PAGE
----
See it if You love ridiculous over-the-top crazy comedy.
Don't see it if You are looking for a comedy with a story. This is definitely a straight up farce Read more
See it if You enjoy silly people acting silly, your kind of comedy is in absurdity, and you don't care too much about story
Don't see it if Honestly, if slapstick isn't for you, all the jokes will fall flat.
See it if you enjoy silliness with a Minnesota USA accent. Great performances. An enjoyable evening. Went to London only to be taken home.
Don't see it if you need depth. This was silly fun.
See it if You like Mischiefs work and want an evening of well executed slapstick
Don't see it if You expect pure farce
See it if you like absurd farcical comedy. Funny word plays and incredible stunts rarely seen live on stage.
Don't see it if you don't like Monty Python humour. This is relatively similar, with absurd situations and ridiculous dialogs at times (funny if like it) Read more
See it if You like a predictable comedy
Don't see it if You’ve seen the play that goes wrong - it’s too similar
See it if If you like silly slapstick and farce with really clever writing!
Don't see it if You don't like the above. But try it anyway - it's bound to make you laugh!
See it if you enjoy Mischief's other shows (slapstick and physical comedy); you would prefer The Play That Goes Wrong to have had a solid story.
Don't see it if you want a profound, intelligent show.
“This is the funniest show in town...The jokes, visual and verbal, are piled skyscraper-high. Many are as corny as can be but there’s such youthful relish to the playing and so much surrounding theatrical invention that even the hoariest gag earns its keep. With slick direction...you not only want to know what’s going to happen next, but how...You keep thinking this is as good as it gets – then it gets better...It deliver swag-loads of pleasure and thoroughly deserve to make a mint.”
"It’s an entirely original, yet also entirely borrowed, stage comedy that is inherently theatrical yet pays explicit homage to B-movie bank robbery capers...The trust in each other and rapport of the troupe propels them to new feats of physical daring, and exquisite comic timing. There are times when the comedy threatens to become over-indulgent...It’s a show that will have you on the edge of your seat: you’ll be rocked by laughter, then held in suspense as they pull off another nail-biting effect.”
“The funniest flat-out comedy since ‘One Man, Two Guv’nors’...This spoof 1950s crime caper is outrageously well-executed...Delivered with a ruthless devotion to getting to the joke...Bell and the company’s theatrical feast of a production use every technique going to keep this feeling home-made yet surprising and spectacular...The sour ending is more loyal to the spirit of noir than it is to the daftness elsewhere. Yet laughs this plentiful and this good are rare indeed. A joyful night out.”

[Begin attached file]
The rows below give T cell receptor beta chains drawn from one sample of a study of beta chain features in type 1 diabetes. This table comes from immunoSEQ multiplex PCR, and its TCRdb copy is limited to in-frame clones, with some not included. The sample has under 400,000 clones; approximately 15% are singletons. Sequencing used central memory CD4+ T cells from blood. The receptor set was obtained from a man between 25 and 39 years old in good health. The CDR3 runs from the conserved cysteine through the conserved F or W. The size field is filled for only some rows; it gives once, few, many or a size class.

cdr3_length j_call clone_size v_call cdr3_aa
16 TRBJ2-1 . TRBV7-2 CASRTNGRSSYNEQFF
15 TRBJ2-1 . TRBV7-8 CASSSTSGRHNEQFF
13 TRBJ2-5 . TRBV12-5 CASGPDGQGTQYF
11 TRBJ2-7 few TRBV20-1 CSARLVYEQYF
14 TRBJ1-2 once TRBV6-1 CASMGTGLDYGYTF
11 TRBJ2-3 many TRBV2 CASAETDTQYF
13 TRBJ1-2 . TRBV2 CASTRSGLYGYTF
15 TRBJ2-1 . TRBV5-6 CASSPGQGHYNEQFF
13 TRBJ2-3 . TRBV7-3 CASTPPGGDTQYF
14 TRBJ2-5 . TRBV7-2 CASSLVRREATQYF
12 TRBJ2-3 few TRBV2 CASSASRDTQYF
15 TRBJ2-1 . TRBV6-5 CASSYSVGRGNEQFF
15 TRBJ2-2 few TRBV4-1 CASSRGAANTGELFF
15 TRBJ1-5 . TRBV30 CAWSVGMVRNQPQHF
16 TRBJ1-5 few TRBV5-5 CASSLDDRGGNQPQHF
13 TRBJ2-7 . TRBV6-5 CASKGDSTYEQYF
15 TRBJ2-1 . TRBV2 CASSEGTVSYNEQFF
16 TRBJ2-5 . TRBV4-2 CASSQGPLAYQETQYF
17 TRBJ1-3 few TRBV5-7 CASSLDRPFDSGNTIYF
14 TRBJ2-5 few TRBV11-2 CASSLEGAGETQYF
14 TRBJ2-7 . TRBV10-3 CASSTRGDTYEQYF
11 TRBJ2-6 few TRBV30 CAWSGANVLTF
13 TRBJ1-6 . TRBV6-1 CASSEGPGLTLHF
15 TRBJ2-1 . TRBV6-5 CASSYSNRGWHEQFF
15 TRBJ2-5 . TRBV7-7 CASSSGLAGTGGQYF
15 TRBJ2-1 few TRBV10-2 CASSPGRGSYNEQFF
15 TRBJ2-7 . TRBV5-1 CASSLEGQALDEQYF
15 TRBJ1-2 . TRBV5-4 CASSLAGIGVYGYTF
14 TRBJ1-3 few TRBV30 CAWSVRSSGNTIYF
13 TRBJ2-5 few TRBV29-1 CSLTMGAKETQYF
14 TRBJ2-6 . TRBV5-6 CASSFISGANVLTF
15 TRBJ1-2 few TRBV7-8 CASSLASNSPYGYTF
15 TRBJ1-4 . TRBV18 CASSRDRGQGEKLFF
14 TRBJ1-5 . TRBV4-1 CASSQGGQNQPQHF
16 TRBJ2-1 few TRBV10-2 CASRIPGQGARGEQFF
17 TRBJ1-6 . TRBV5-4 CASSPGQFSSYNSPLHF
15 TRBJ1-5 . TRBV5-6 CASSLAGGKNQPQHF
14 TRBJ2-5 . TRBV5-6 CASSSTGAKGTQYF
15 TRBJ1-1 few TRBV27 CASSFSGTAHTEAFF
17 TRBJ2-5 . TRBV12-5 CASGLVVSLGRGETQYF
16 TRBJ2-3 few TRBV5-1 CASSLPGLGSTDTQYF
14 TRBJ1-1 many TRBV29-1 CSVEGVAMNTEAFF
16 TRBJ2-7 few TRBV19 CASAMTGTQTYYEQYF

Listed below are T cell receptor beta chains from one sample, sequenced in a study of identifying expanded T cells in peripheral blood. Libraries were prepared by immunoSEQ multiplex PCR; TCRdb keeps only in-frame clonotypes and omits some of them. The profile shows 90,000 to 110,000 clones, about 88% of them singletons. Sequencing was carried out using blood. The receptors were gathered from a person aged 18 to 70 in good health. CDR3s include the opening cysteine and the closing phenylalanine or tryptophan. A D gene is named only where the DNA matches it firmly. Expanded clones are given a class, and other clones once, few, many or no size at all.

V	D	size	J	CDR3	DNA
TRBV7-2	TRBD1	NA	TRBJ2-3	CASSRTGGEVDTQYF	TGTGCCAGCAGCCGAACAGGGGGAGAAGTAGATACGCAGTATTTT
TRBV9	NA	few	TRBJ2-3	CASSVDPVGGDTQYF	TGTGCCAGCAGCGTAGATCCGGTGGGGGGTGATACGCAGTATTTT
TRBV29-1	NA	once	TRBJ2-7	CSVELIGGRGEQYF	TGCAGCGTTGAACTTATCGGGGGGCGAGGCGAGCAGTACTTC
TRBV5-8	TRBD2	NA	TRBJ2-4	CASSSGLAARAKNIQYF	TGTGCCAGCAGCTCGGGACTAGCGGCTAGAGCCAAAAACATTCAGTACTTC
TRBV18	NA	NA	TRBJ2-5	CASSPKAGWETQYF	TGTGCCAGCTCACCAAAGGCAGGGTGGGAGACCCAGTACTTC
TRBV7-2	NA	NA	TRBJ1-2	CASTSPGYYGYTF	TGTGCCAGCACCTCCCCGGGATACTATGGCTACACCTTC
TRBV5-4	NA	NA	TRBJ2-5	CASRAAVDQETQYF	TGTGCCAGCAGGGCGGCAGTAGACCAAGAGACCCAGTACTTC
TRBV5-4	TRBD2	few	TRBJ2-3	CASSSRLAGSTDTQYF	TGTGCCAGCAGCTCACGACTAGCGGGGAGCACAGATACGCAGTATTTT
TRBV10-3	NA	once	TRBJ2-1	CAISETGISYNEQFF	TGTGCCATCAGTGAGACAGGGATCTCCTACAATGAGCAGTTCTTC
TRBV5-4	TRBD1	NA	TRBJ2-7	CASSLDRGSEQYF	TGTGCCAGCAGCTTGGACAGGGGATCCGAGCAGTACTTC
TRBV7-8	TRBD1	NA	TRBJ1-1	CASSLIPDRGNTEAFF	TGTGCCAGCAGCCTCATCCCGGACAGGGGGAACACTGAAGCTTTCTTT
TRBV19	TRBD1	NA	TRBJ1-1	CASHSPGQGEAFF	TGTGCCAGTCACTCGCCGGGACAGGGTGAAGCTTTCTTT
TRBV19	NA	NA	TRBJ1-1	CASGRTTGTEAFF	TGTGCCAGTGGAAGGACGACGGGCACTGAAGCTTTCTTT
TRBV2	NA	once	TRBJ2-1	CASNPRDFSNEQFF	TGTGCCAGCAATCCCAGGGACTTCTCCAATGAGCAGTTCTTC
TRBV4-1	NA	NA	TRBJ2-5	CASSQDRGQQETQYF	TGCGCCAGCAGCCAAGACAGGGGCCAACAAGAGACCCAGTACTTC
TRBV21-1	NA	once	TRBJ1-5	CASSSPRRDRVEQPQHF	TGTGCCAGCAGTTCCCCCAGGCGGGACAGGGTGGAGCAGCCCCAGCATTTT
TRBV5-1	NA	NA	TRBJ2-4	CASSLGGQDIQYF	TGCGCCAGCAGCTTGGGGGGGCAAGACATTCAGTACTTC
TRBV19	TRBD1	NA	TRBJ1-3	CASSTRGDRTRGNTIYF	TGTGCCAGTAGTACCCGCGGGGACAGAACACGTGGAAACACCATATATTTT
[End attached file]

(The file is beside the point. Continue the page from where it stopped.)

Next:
“This new show has also gone wrong although not intentionally...An under-funny farce dotted with some decent set pieces that are oddly unconnected to the rest of the action...The first half of Bell’s production is laboured set-up; the second sees some slightly more fruitful mayhem in the bank. There are nods to various heist movies, but it would be so much more effective if things could go wrong around a tightly coiled narrative, instead of the grab-bag of styles and references here.”
“It’s a rare occasion when three seconds pass without a gag of some description. However, this isn’t an unambiguous plus point...This is a show that does not merely go through funny and out the other side, but right round in curved space and back into funny again. It’s the range of comic ideas that is so undeniably impressive: verbal, physical, visual, and ranging from classical to postmodern in style...It all adds up to one of those cheerfully defiant shows that refuse to let you not like it.”
“A farce that requires some very complicated comedy staging and acting to go exactly right. It does...The show is thrillingly and daringly inventive...In a gymnastically enthusiastic cast that combines Mischief long-timers with newcomers, Lewis is outstanding...The sillier stretches of dialogue leave the show just short of ‘One Man two Guvnors’...This lung-bustingly funny play is just what the therapist ordered.”
“Mischief Theatre’s best and funniest work yet. A genre pastiche, screwball comedy, and classic farce that’s as clean and clear as its brassy branding, it spins with a manic energy from Two Ronnies-esque wordplay through surreal set-pieces to slapstick stunts prepped to bring the house down...The entire cast is bang on the money...The best new comedy to open straight onto the West End in decades.”